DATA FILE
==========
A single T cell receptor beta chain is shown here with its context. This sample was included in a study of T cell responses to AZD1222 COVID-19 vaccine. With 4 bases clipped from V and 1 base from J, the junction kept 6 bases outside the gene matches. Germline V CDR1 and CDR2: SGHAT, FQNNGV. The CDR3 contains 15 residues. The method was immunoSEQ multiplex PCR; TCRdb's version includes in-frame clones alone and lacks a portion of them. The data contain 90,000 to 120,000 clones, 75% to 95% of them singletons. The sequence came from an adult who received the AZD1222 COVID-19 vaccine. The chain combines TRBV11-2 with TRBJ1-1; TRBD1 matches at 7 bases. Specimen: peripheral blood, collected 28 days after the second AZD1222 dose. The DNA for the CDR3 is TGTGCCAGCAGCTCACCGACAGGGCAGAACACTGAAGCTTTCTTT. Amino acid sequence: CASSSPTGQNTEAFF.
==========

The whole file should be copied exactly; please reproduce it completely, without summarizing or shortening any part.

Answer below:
A single T cell receptor beta chain is shown here with its context. This sample was included in a study of T cell responses to AZD1222 COVID-19 vaccine. With 4 bases clipped from V and 1 base from J, the junction kept 6 bases outside the gene matches. Germline V CDR1 and CDR2: SGHAT, FQNNGV. The CDR3 contains 15 residues. The method was immunoSEQ multiplex PCR; TCRdb's version includes in-frame clones alone and lacks a portion of them. The data contain 90,000 to 120,000 clones, 75% to 95% of them singletons. The sequence came from an adult who received the AZD1222 COVID-19 vaccine. The chain combines TRBV11-2 with TRBJ1-1; TRBD1 matches at 7 bases. Specimen: peripheral blood, collected 28 days after the second AZD1222 dose. The DNA for the CDR3 is TGTGCCAGCAGCTCACCGACAGGGCAGAACACTGAAGCTTTCTTT. Amino acid sequence: CASSSPTGQNTEAFF.